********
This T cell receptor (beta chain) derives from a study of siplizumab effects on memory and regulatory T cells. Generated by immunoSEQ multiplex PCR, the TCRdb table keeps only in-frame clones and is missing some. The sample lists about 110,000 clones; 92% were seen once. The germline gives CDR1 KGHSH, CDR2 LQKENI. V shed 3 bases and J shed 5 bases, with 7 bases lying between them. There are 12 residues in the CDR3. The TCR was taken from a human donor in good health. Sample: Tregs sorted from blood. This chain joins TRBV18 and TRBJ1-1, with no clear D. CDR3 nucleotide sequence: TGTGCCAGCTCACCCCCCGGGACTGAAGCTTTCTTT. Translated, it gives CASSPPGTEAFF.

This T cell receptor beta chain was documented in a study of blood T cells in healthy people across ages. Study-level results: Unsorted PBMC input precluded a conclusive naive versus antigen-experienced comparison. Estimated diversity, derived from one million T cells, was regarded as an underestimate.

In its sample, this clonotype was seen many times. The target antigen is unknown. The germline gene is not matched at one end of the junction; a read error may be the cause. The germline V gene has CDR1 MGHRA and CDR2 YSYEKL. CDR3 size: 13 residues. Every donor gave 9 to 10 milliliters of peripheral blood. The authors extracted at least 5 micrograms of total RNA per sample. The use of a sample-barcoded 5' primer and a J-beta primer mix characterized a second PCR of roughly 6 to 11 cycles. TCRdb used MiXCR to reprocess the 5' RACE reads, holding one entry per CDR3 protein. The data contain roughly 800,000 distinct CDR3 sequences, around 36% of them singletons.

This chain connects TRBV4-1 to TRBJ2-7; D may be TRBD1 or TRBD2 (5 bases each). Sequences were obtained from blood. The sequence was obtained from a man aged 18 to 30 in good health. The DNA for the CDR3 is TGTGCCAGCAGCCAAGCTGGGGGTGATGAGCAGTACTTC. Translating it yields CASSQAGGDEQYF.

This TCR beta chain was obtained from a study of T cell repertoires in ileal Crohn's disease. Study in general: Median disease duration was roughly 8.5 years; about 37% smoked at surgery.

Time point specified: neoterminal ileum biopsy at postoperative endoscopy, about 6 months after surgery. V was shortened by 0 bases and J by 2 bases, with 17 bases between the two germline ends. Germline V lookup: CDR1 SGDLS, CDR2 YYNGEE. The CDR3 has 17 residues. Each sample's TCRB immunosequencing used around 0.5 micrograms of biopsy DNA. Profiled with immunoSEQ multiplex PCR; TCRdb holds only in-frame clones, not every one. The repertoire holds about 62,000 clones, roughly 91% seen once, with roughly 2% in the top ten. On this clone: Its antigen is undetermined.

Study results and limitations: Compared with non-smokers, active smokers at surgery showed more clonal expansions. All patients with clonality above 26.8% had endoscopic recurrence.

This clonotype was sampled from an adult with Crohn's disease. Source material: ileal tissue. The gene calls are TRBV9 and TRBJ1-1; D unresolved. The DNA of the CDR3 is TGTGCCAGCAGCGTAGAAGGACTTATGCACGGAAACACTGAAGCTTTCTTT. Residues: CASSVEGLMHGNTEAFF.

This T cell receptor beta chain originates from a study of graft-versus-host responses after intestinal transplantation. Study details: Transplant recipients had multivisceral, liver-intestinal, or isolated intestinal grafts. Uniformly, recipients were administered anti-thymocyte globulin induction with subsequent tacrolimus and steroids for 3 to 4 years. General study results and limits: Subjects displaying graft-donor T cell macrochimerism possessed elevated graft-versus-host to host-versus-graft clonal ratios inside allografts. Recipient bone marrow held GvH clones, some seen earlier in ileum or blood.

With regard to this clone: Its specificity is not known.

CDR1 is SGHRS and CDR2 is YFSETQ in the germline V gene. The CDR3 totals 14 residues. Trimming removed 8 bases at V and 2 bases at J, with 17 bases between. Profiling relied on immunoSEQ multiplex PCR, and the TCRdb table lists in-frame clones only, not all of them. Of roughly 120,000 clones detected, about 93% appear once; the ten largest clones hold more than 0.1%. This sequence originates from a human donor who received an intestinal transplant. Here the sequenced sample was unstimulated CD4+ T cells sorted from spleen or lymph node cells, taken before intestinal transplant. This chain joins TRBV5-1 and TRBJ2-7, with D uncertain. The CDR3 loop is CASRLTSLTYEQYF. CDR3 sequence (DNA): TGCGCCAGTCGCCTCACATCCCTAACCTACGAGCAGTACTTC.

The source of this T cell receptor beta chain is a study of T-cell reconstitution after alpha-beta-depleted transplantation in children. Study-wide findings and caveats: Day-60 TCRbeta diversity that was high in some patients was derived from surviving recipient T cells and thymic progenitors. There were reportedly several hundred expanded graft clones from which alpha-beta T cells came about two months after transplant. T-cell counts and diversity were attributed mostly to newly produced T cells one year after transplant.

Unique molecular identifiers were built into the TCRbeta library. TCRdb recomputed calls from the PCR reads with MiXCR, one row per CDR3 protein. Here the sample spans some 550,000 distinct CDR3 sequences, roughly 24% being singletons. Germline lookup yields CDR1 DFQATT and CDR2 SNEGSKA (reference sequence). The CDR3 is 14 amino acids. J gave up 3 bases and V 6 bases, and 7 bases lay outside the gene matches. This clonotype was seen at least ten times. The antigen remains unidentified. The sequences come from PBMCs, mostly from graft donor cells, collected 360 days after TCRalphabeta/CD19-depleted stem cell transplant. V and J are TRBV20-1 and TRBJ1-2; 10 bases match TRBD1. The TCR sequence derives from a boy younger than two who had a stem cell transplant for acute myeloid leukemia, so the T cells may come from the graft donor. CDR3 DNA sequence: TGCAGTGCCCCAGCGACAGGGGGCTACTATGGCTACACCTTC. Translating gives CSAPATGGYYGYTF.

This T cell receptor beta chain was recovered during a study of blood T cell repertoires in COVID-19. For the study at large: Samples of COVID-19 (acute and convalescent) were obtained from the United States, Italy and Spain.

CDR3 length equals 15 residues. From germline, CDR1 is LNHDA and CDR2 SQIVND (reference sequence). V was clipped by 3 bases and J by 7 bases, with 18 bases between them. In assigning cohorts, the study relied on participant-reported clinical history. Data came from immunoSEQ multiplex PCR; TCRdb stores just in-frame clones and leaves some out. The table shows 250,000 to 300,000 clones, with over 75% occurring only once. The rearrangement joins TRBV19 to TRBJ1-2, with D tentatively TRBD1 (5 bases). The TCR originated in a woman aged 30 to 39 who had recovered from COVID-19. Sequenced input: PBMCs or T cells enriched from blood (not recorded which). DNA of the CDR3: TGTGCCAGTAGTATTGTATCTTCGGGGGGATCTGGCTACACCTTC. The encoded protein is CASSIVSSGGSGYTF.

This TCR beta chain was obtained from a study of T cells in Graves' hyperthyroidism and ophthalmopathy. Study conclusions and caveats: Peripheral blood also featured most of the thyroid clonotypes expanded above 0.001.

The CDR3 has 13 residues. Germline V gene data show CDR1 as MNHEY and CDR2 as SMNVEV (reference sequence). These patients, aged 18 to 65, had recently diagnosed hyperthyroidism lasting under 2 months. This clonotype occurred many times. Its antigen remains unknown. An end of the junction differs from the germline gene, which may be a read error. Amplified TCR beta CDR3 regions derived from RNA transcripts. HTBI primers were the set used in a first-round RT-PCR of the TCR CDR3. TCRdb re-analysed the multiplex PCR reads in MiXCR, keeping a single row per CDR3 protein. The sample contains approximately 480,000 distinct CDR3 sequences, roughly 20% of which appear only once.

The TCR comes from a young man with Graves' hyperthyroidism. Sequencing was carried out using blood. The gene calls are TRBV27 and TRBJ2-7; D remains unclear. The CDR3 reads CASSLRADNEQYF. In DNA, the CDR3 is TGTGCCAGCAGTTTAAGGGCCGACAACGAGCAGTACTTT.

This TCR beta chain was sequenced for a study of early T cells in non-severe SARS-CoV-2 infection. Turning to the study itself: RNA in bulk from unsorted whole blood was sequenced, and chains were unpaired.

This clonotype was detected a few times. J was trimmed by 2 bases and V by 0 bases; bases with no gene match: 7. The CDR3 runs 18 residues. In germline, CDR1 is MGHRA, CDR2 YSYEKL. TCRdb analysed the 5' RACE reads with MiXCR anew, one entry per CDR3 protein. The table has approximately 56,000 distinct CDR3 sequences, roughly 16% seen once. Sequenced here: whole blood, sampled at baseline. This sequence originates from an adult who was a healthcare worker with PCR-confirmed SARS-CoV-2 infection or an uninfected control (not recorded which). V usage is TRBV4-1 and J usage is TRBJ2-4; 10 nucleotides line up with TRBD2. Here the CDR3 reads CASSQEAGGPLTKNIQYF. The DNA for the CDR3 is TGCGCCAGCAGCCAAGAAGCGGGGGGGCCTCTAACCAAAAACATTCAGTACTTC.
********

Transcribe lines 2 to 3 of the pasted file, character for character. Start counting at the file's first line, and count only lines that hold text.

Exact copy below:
This T cell receptor beta chain was documented in a study of blood T cells in healthy people across ages. Study-level results: Unsorted PBMC input precluded a conclusive naive versus antigen-experienced comparison. Estimated diversity, derived from one million T cells, was regarded as an underestimate.

In its sample, this clonotype was seen many times. The target antigen is unknown. The germline gene is not matched at one end of the junction; a read error may be the cause. The germline V gene has CDR1 MGHRA and CDR2 YSYEKL. CDR3 size: 13 residues. Every donor gave 9 to 10 milliliters of peripheral blood. The authors extracted at least 5 micrograms of total RNA per sample. The use of a sample-barcoded 5' primer and a J-beta primer mix characterized a second PCR of roughly 6 to 11 cycles. TCRdb used MiXCR to reprocess the 5' RACE reads, holding one entry per CDR3 protein. The data contain roughly 800,000 distinct CDR3 sequences, around 36% of them singletons.